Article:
omaine Dujac in Morey-Saint-Denis has spent most of the first decade of the new millennium converting their 15 hectares of vines into organic farming. Looking back now Jeremy Seysses is very satisfied with the results.
– Certainly I find the wines different from what they used to be and the differences are consistent, he says. There really is a sense of place, terroir. More precision.
– This far, this is the best way to make wine.
By Burgundian standards Domaine Dujac is a young estate. It was in 1967 that Jacques Seysses, Jeremy's father, bought the five hectare Domaine Graillet and renamed it Domaine Dujac. By the mid-1970's the domaine had gained a solid reputation and has remained there ever since.
– In 2001 we went organic with one third of the domaine, explains Jeremy Seysses. We wanted to get some experience before we went any further, see if it was workable. We needed to know how to handle disease. We started in the grand crus because they are less sensitive.
Seven years later enough experience was gained and the whole domaine was ready to go organic. Initially they felt a certain reluctance to go as far as becoming certified.
– Certification means a lot of paperwork and I certainly don't want people to buy our wine because it's organic, says Jeremy Seysses. I want them to buy it because it's good.
But after some consideration they have decided to go all the way, with certification. One reason is that without being certified they can't say they are organic. Another is that they will not be included in any statistics for organic wine-growing.
The process has been long and to see the results will take even longer. It takes three years to see the first results, but it takes many vintages to make sure that the differences are due to the conversion to organic and not to a result of vintage variation.
– One big thing was stopping herbicides. That took us 90 per cent of the way. Once you stop the herbicides it takes a while for your soil to recover, it takes a while to eliminate everything. It takes a while for the vegetation in the vineyards to finds its balance.
It is not only the conversion to organic in itself that gives results. Working organically means that the winegrower has to be more rigorous, have a greater understanding for the ecosystem and be able anticipate more.
– So generally speaking it puts pressure on you to become a better farmer. That in itself has been very useful.
– We started experimenting with different pruning systems. We are a young estate. We have a lot of vines that are 40 years and younger, so we are trying to make young vines behave more like old vines, reducing vigour. We dabbled with traditional Guyot pruning, then the Cordon and one that was in between. The Cordon system proved to be the best one.
Jeremy Seysses describes Domaine Dujac as a low-tech estate. In the winery they have equipment for temperature control, but not much else in terms of technology.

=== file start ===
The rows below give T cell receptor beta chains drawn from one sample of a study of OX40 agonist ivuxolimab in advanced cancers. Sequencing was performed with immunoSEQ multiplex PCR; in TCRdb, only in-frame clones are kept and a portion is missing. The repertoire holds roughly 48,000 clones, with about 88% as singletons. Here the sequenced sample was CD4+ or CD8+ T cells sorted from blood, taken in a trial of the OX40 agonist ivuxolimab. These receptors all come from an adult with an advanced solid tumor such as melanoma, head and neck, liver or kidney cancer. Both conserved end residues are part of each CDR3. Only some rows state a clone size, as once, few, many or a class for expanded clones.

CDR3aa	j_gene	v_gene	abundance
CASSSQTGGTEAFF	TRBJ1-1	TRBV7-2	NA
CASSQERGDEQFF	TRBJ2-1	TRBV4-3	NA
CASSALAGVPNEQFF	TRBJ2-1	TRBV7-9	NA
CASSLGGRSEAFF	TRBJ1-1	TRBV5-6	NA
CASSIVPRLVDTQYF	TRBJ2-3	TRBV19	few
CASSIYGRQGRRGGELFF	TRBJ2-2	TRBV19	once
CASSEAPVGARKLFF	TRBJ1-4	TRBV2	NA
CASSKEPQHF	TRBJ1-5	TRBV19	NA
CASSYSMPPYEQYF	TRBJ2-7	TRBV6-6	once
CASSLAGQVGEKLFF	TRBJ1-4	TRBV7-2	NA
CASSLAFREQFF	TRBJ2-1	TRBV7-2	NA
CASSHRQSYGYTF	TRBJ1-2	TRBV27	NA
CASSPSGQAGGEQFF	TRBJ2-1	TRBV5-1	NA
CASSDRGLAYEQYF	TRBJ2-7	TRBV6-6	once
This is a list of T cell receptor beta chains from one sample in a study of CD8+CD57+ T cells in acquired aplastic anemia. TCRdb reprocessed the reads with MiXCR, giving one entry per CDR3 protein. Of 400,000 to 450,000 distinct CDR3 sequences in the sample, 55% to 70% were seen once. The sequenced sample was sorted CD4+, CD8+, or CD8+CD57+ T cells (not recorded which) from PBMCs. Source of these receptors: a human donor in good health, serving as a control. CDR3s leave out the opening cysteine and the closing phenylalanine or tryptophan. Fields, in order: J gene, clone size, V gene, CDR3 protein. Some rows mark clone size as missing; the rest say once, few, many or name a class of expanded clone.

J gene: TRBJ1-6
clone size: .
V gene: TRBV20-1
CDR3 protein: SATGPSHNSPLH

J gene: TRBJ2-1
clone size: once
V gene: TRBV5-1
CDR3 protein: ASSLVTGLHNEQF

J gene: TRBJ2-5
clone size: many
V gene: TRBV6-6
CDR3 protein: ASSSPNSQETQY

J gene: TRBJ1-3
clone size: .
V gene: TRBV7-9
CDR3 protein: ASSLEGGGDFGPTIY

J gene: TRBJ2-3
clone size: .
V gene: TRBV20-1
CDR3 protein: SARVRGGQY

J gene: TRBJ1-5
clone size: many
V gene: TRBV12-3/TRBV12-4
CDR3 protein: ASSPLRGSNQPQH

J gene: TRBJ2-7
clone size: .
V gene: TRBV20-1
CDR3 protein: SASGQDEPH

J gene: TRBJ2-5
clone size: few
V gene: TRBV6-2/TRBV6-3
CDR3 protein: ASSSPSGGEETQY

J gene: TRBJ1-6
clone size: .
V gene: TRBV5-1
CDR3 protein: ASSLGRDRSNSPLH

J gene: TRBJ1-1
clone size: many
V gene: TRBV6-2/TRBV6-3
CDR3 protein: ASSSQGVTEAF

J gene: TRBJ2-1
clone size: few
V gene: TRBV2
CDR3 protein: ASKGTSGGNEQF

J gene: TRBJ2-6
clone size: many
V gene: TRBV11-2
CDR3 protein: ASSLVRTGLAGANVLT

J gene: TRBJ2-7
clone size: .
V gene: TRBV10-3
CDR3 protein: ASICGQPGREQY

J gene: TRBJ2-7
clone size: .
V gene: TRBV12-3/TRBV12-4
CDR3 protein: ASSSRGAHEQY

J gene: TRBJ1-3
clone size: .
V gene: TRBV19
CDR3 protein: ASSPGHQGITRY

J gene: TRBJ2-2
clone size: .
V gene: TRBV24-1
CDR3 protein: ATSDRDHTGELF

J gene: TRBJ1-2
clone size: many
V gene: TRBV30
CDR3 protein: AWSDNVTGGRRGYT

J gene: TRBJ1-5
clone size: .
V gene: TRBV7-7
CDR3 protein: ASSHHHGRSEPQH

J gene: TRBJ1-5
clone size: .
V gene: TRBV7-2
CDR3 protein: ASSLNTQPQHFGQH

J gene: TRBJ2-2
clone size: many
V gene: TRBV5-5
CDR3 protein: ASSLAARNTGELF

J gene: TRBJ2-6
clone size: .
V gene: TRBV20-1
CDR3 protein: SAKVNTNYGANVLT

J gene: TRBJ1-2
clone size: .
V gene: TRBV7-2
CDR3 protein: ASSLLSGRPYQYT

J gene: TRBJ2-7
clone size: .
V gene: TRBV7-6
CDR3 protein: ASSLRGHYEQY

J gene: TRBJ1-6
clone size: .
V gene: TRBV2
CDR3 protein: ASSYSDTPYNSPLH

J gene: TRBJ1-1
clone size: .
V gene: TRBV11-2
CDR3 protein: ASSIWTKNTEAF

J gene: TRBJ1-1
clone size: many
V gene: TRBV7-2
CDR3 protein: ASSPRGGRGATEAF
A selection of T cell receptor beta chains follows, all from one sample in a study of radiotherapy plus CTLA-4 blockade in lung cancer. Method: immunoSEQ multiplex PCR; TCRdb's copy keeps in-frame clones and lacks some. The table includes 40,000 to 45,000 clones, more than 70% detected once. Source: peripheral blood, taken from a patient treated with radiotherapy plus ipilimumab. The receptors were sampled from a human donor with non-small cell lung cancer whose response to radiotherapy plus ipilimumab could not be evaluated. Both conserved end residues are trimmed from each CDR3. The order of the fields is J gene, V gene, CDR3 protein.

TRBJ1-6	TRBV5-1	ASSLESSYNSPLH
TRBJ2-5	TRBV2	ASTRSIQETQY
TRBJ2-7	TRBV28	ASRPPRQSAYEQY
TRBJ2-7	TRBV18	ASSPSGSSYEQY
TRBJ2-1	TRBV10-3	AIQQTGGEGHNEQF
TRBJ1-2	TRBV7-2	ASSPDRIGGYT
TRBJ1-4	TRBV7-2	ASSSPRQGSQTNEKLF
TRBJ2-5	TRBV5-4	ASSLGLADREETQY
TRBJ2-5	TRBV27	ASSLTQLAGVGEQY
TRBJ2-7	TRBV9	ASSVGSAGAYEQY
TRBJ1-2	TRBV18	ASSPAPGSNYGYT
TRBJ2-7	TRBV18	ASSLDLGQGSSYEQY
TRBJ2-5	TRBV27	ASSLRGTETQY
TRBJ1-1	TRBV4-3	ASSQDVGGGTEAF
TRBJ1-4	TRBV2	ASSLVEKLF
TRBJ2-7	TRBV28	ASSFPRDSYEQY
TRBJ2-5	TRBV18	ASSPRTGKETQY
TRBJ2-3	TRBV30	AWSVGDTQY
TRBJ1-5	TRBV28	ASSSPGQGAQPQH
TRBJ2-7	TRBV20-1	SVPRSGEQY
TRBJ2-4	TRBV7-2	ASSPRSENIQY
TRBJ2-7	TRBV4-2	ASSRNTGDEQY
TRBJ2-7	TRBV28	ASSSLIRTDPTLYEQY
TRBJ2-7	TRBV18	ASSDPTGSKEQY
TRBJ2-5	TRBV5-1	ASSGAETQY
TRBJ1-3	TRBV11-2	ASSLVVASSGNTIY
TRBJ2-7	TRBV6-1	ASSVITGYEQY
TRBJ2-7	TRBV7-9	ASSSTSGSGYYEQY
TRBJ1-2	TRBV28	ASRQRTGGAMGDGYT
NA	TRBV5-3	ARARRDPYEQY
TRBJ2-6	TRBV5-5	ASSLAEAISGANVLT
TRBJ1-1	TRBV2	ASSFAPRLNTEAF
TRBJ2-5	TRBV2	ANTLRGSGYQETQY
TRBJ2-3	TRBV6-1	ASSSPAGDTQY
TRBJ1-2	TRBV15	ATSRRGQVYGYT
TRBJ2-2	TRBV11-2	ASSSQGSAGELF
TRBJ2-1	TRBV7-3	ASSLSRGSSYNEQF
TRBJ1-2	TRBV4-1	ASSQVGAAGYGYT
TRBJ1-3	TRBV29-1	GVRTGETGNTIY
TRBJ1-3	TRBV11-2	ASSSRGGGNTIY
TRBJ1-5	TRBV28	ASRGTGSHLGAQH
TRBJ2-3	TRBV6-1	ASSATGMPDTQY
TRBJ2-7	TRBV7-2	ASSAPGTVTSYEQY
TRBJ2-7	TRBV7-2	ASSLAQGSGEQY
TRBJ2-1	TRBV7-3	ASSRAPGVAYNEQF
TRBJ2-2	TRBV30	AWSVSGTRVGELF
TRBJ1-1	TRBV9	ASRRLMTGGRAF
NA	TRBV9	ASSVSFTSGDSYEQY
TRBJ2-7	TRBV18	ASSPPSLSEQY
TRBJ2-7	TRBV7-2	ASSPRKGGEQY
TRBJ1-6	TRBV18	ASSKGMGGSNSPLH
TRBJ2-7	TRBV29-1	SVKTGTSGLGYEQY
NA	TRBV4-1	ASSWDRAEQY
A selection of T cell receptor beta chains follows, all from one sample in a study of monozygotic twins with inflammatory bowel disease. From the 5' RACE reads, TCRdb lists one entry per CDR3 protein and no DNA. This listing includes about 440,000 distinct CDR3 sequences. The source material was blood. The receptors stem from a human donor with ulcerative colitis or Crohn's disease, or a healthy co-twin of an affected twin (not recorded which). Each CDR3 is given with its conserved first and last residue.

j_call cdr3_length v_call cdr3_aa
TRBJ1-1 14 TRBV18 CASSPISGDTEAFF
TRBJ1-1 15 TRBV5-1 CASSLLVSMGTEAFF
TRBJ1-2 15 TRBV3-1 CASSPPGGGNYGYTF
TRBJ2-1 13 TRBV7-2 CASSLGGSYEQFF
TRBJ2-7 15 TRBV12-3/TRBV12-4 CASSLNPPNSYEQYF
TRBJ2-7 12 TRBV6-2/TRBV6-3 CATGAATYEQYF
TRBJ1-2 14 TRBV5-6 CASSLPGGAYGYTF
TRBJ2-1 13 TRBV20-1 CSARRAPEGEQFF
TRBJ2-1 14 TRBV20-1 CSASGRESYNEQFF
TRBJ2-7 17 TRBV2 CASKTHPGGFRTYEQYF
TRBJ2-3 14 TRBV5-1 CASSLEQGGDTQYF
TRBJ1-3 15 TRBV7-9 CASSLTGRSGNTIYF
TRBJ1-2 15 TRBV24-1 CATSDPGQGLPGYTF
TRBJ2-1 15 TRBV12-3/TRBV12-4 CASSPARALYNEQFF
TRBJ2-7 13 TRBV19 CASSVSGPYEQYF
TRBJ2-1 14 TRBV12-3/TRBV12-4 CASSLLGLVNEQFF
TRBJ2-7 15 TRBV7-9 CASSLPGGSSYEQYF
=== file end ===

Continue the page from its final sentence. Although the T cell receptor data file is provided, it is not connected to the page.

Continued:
– Having experimented with both whole clusters and de-stemming, continues Jeremy Seysses. I would not say that one is better than the other. Whole clusters are perhaps a little riskier. But we find that our taste is more in the direction of whole bunches.
Domaine Dujac's wine portfolio is strictly Côte de Nuits, with an emphasis on Morey-Saint-Denis. Of Morey-Saint-Denis' five grand crus Domaine Dujac has holdings in three – Clos Saint Denis, Clos de la Roche and Bonnes Mares. In addition to that they have another four grand crus – Chambertin and Charmes-Chambertin in Gevrey-Chambertin and Echézeaux and Romanée Saint-Vivant in Vosne-Romanée.
– Clos Saint Denis is possibly the least known grand cru in Morey-Saint-Denis. Then again, it all comes down to size. Clos Saint Denis is only six hectares and that's not much if a wine will have a chance to become well-known. There are twelve growers sharing this grand cru. Domaine Georges Lignier and us, we essentially had half of the Clos St Denis, while eleven or so producers share the rest. Domaine Dujac has 1.45 hectares. Many don't make enough so they can promote it. It's difficult to open samples when you are only making two barrels.
– We think of ourselves as a Morey estate. Our reputation has been based on the Morey wines; Clos Saint Denis, Clos de la Roche and Gevrey-Chambertin Aux Combottes.
He adds with a smile:
– Aux Combottes is of course in Gevrey-Chambertin, but I would like to see it as an extension of Morey-Saint-Denis.
Aux Combottes is the southernmost of the Gevrey-Chambertin premier crus, just on the border to Morey-Saint-Denis. It is surrounded by grand crus on all four sides and is the only premier cru in this part of Gevrey-Chambertin.
With Gevrey-Chambertin on one side and Chambolle-Musigny on the other Morey-Saint-Denis is surrounded by famous appellations. Not that Morey-Saint-Denis is in any way unknown, but its illustrious neighbours tend to overshadow the village and its wines. A barrel of Morey-Saint-Denis wine usually sells for one third less than a barrel of Chambolle-Musigny.
– It's perhaps not a source of frustration, says Jeremy Seysses, but as a producer fromMorey we must get better at defining Morey in terms of Morey versus giving in to the ease of describing Clos Saint Denis as more Chambolle and Clos de la Roche as more Gevrey, which means nothing.
When he talks about the Morey-Saint-Denis wines he uses words like musk, nutmeg and cinnamon.
– It's the way the wines carry themselves. It's not necessarily about tannins. Morey wines has a sort of generousity, perhaps a little rusticity. The tannins, unless you go to Clos Saint Denis, are not as silky as our neighbours' down south. I feel there is a warmth to it, which I think is its main appeal. Perhaps it's a little less cerebral than some of the other villages. The Morey wines are warm-hearted.
© 2011 Ola Bergman